This guide is intended to be just that – a guide. While watching the movie clips can be a powerful reinforcement to the daily devotions, if you prefer not to watch them or don’t have the time to watch them, there is still plenty of value in the readings themselves. Use this booklet in such a way that it will best direct your quest to know nothing but Christ and him crucified. If you watch every video, listen to every song, read every Bible verse referenced, and read the journal entry, you may be overwhelmed pretty quickly. The idea behind this journal is to provide you with more resources than you need, so that you can find the ones that can most benefit your spiritual journey.
It may seem strange to combine a devotional journal with movies, but the premise of these exercises is actually based on The Spiritual Practices by Ignatius of Loyola written between 1522 and 1524. We will be concerned, particularly, with Ignatius’ use of “imaginary prayer” that he makes use of in the practice of contemplation. In this type of prayer, we try to visualize ourselves in the Jesus story, and using scenes from famous movies about Jesus can be very effective in helping facilitate this experience. While this may be an unfamiliar idea to you, I hope you will spend some time experimenting with it in the coming weeks as spiritual pilgrims have found it a great blessing for hundreds of years.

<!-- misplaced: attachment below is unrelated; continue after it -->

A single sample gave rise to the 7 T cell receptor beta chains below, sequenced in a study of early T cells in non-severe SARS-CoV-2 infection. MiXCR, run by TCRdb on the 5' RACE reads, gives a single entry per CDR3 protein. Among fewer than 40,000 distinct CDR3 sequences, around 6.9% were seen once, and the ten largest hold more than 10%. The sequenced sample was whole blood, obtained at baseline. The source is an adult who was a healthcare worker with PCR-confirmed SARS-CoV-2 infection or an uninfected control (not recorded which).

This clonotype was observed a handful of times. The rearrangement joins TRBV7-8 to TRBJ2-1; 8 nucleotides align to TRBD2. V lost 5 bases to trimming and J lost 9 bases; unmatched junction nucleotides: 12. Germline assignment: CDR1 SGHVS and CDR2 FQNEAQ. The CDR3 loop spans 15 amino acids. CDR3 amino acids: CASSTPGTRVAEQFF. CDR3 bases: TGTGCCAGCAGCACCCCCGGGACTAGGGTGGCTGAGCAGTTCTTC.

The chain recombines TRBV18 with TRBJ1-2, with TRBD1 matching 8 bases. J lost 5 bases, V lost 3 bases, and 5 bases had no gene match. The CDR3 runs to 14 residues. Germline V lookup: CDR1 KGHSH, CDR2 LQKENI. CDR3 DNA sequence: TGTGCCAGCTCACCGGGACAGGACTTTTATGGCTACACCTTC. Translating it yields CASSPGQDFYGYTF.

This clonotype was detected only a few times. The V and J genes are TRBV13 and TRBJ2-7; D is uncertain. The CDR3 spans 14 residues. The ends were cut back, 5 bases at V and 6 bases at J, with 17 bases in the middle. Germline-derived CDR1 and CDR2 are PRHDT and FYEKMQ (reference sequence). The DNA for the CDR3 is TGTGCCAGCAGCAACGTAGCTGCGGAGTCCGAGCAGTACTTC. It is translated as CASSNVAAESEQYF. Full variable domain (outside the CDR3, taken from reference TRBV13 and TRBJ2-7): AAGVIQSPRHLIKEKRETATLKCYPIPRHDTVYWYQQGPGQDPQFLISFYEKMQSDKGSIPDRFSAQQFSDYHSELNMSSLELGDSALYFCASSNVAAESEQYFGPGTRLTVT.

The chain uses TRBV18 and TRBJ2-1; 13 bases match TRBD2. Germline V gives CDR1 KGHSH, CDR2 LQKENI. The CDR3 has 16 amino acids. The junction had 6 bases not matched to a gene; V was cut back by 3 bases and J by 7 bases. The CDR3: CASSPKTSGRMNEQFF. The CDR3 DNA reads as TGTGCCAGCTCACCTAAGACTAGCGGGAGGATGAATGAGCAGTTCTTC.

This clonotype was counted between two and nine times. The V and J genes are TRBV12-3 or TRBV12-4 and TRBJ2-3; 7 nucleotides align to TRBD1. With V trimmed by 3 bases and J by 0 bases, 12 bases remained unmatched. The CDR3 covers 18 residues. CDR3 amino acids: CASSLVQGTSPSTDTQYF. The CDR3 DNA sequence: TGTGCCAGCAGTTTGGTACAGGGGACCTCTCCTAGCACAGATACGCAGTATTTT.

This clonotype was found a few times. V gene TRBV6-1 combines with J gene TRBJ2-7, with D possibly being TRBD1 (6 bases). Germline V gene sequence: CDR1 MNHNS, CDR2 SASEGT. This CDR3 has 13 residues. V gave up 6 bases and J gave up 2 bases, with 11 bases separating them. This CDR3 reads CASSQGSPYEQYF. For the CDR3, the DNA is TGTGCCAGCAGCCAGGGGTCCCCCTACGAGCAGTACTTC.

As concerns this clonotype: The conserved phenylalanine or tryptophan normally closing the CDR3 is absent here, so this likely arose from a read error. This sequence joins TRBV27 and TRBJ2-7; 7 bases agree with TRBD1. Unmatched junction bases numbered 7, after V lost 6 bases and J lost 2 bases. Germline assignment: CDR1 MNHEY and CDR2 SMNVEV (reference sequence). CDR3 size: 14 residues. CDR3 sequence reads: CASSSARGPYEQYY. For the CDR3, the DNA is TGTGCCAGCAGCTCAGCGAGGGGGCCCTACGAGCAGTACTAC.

Please know that your Lenten experience already has been bathed in much prayer. My hope is that you will celebrate Easter more fully having immersed yourself in Christ more than you ever have in your life. It won’t be easy – forty days is a long time, and our distractions are ever before us. There are powers that are working against your best intentions. There will be moments when you will be tempted to throw in the towel, when busyness seems sure to overtake you – but stand firm! May John’s reminder sustain us: “the Spirit who lives in you is greater than the spirit who lives in the world” (1 John 4:4 NLT).
May this prayer from Richard Foster set us off on the right foot, and may God bless you this Lenten season.
Spirit of the living God, be the Gardener of my soul. For so long I have been waiting, silent and still – experiencing a winter of the soul. But now, in the strong name of Jesus Christ, I dare to ask:
Clear away the dead growth of the past,
Break up the hard clods of custom and routine,
Stir in the rich compost of vision and challenge,
Bury deep in my soul the implanted Word,
Cultivate and water and tend my heart,
Until new life buds and opens and flowers.
 Catherine Taylor, notes on 1 Corinthians 2:2 in Life with God Bible NRSV, Harper Bibles, 2005.
 Yaroslav Pelikan, Jesus Through the Centuries, (New Haven: Yale University Press, 1985, 1999), 1.
 W. Barnes Tatum, Jesus at the Movies, 3rd ed. (Salem, OR: Polebridge Press, 2013), 2.
 The series has a TV-MA rating. There are several instances of coarse language throughout the series (though it is far from profuse), and two instances of rear male nudity (in episode 6), and a non-graphic sex scene in episode 9. If you feel this will inhibit spiritual benefit from this experience, please refrain from watching.
 Richard J. Foster, Prayers from the Heart, (San Francisco: Harper Collins, 1994), 3.